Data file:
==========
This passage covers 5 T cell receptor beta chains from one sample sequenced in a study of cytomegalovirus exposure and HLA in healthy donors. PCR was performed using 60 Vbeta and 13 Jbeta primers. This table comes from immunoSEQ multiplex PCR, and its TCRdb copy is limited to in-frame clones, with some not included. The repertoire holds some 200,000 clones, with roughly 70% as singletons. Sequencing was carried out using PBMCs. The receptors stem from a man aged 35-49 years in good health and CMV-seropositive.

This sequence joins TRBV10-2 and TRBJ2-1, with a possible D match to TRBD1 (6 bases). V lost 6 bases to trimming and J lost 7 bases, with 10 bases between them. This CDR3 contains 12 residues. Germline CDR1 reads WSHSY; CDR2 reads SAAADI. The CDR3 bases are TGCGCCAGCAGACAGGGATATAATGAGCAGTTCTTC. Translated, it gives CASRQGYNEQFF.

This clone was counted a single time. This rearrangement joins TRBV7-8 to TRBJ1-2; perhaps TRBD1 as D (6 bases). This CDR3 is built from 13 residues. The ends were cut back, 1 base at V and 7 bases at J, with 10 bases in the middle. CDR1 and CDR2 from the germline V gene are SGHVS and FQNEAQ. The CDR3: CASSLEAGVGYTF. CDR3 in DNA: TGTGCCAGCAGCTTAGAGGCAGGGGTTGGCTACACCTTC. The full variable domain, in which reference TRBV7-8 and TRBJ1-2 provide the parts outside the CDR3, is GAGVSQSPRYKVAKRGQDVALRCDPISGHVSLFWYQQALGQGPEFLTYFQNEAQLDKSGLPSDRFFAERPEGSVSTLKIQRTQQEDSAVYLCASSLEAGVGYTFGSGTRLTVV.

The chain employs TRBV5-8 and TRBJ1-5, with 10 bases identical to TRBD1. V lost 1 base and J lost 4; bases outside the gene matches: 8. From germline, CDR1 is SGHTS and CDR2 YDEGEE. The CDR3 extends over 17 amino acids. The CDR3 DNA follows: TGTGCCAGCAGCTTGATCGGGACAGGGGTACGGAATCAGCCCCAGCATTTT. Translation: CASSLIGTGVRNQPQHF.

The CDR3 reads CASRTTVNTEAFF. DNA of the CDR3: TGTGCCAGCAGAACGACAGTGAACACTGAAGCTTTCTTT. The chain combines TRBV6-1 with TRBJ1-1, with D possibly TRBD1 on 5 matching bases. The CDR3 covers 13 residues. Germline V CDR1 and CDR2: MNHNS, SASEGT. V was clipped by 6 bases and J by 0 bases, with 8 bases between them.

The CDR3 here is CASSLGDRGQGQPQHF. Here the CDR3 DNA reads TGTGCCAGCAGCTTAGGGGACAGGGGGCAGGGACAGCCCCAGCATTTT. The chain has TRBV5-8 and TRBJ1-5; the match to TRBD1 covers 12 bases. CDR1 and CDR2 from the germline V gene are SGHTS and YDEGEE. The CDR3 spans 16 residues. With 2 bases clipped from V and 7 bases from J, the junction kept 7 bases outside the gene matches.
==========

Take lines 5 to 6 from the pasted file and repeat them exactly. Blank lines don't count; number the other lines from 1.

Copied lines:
The CDR3 reads CASRTTVNTEAFF. DNA of the CDR3: TGTGCCAGCAGAACGACAGTGAACACTGAAGCTTTCTTT. The chain combines TRBV6-1 with TRBJ1-1, with D possibly TRBD1 on 5 matching bases. The CDR3 covers 13 residues. Germline V CDR1 and CDR2: MNHNS, SASEGT. V was clipped by 6 bases and J by 0 bases, with 8 bases between them.

The CDR3 here is CASSLGDRGQGQPQHF. Here the CDR3 DNA reads TGTGCCAGCAGCTTAGGGGACAGGGGGCAGGGACAGCCCCAGCATTTT. The chain has TRBV5-8 and TRBJ1-5; the match to TRBD1 covers 12 bases. CDR1 and CDR2 from the germline V gene are SGHTS and YDEGEE. The CDR3 spans 16 residues. With 2 bases clipped from V and 7 bases from J, the junction kept 7 bases outside the gene matches.